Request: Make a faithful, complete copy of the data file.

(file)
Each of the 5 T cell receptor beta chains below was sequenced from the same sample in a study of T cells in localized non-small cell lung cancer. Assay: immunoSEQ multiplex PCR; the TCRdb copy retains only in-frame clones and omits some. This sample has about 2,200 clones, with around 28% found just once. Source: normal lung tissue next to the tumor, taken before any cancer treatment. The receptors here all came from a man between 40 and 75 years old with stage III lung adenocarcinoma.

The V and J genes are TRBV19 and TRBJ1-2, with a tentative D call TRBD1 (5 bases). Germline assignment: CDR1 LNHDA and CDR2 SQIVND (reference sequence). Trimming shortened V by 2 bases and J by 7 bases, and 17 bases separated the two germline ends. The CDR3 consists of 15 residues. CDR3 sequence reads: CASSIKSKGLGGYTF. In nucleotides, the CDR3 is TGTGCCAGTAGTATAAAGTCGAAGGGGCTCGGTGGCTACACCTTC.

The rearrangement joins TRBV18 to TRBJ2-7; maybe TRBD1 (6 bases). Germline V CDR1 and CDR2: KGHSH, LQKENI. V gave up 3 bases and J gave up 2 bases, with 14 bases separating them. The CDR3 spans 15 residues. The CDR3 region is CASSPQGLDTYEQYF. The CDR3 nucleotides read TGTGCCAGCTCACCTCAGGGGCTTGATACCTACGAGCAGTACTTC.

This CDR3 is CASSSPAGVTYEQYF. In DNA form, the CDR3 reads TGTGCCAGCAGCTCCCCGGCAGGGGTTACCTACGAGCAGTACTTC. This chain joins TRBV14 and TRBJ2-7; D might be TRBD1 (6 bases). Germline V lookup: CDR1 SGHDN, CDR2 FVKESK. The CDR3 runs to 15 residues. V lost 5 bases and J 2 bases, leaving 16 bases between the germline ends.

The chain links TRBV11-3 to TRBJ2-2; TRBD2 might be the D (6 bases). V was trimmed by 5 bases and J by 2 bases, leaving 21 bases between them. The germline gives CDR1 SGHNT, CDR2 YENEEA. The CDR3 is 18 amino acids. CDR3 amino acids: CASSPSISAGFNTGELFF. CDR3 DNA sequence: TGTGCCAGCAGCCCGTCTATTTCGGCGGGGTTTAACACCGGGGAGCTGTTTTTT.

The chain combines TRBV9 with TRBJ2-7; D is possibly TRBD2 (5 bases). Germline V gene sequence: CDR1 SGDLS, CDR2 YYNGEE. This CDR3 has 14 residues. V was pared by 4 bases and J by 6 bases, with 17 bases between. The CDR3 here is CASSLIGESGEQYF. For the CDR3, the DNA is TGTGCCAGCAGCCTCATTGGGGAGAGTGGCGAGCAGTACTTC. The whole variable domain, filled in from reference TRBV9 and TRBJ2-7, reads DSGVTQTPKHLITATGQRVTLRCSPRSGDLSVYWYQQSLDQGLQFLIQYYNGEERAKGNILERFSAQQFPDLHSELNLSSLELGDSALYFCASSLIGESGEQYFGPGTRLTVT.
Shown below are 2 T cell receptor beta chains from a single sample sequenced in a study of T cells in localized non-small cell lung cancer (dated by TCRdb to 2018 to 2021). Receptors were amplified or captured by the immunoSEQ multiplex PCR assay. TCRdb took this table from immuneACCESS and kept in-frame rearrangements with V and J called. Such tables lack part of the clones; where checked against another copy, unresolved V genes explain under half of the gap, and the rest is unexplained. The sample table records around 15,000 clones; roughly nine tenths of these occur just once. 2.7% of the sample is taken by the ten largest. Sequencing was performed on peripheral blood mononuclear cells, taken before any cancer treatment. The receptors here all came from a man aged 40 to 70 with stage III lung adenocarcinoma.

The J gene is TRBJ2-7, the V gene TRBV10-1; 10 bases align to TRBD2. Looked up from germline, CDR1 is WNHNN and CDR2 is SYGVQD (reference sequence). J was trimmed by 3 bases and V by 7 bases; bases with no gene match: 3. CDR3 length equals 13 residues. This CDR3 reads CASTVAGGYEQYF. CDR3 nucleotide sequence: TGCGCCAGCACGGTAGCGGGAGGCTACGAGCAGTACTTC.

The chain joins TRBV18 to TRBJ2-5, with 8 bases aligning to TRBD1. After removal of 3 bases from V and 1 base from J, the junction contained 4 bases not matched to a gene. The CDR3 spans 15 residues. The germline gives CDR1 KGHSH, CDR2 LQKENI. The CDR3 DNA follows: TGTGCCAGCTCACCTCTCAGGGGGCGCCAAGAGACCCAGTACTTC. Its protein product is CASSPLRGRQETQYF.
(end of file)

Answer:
Each of the 5 T cell receptor beta chains below was sequenced from the same sample in a study of T cells in localized non-small cell lung cancer. Assay: immunoSEQ multiplex PCR; the TCRdb copy retains only in-frame clones and omits some. This sample has about 2,200 clones, with around 28% found just once. Source: normal lung tissue next to the tumor, taken before any cancer treatment. The receptors here all came from a man between 40 and 75 years old with stage III lung adenocarcinoma.

The V and J genes are TRBV19 and TRBJ1-2, with a tentative D call TRBD1 (5 bases). Germline assignment: CDR1 LNHDA and CDR2 SQIVND (reference sequence). Trimming shortened V by 2 bases and J by 7 bases, and 17 bases separated the two germline ends. The CDR3 consists of 15 residues. CDR3 sequence reads: CASSIKSKGLGGYTF. In nucleotides, the CDR3 is TGTGCCAGTAGTATAAAGTCGAAGGGGCTCGGTGGCTACACCTTC.

The rearrangement joins TRBV18 to TRBJ2-7; maybe TRBD1 (6 bases). Germline V CDR1 and CDR2: KGHSH, LQKENI. V gave up 3 bases and J gave up 2 bases, with 14 bases separating them. The CDR3 spans 15 residues. The CDR3 region is CASSPQGLDTYEQYF. The CDR3 nucleotides read TGTGCCAGCTCACCTCAGGGGCTTGATACCTACGAGCAGTACTTC.

This CDR3 is CASSSPAGVTYEQYF. In DNA form, the CDR3 reads TGTGCCAGCAGCTCCCCGGCAGGGGTTACCTACGAGCAGTACTTC. This chain joins TRBV14 and TRBJ2-7; D might be TRBD1 (6 bases). Germline V lookup: CDR1 SGHDN, CDR2 FVKESK. The CDR3 runs to 15 residues. V lost 5 bases and J 2 bases, leaving 16 bases between the germline ends.

The chain links TRBV11-3 to TRBJ2-2; TRBD2 might be the D (6 bases). V was trimmed by 5 bases and J by 2 bases, leaving 21 bases between them. The germline gives CDR1 SGHNT, CDR2 YENEEA. The CDR3 is 18 amino acids. CDR3 amino acids: CASSPSISAGFNTGELFF. CDR3 DNA sequence: TGTGCCAGCAGCCCGTCTATTTCGGCGGGGTTTAACACCGGGGAGCTGTTTTTT.

The chain combines TRBV9 with TRBJ2-7; D is possibly TRBD2 (5 bases). Germline V gene sequence: CDR1 SGDLS, CDR2 YYNGEE. This CDR3 has 14 residues. V was pared by 4 bases and J by 6 bases, with 17 bases between. The CDR3 here is CASSLIGESGEQYF. For the CDR3, the DNA is TGTGCCAGCAGCCTCATTGGGGAGAGTGGCGAGCAGTACTTC. The whole variable domain, filled in from reference TRBV9 and TRBJ2-7, reads DSGVTQTPKHLITATGQRVTLRCSPRSGDLSVYWYQQSLDQGLQFLIQYYNGEERAKGNILERFSAQQFPDLHSELNLSSLELGDSALYFCASSLIGESGEQYFGPGTRLTVT.
Shown below are 2 T cell receptor beta chains from a single sample sequenced in a study of T cells in localized non-small cell lung cancer (dated by TCRdb to 2018 to 2021). Receptors were amplified or captured by the immunoSEQ multiplex PCR assay. TCRdb took this table from immuneACCESS and kept in-frame rearrangements with V and J called. Such tables lack part of the clones; where checked against another copy, unresolved V genes explain under half of the gap, and the rest is unexplained. The sample table records around 15,000 clones; roughly nine tenths of these occur just once. 2.7% of the sample is taken by the ten largest. Sequencing was performed on peripheral blood mononuclear cells, taken before any cancer treatment. The receptors here all came from a man aged 40 to 70 with stage III lung adenocarcinoma.

The J gene is TRBJ2-7, the V gene TRBV10-1; 10 bases align to TRBD2. Looked up from germline, CDR1 is WNHNN and CDR2 is SYGVQD (reference sequence). J was trimmed by 3 bases and V by 7 bases; bases with no gene match: 3. CDR3 length equals 13 residues. This CDR3 reads CASTVAGGYEQYF. CDR3 nucleotide sequence: TGCGCCAGCACGGTAGCGGGAGGCTACGAGCAGTACTTC.

The chain joins TRBV18 to TRBJ2-5, with 8 bases aligning to TRBD1. After removal of 3 bases from V and 1 base from J, the junction contained 4 bases not matched to a gene. The CDR3 spans 15 residues. The germline gives CDR1 KGHSH, CDR2 LQKENI. The CDR3 DNA follows: TGTGCCAGCTCACCTCTCAGGGGGCGCCAAGAGACCCAGTACTTC. Its protein product is CASSPLRGRQETQYF.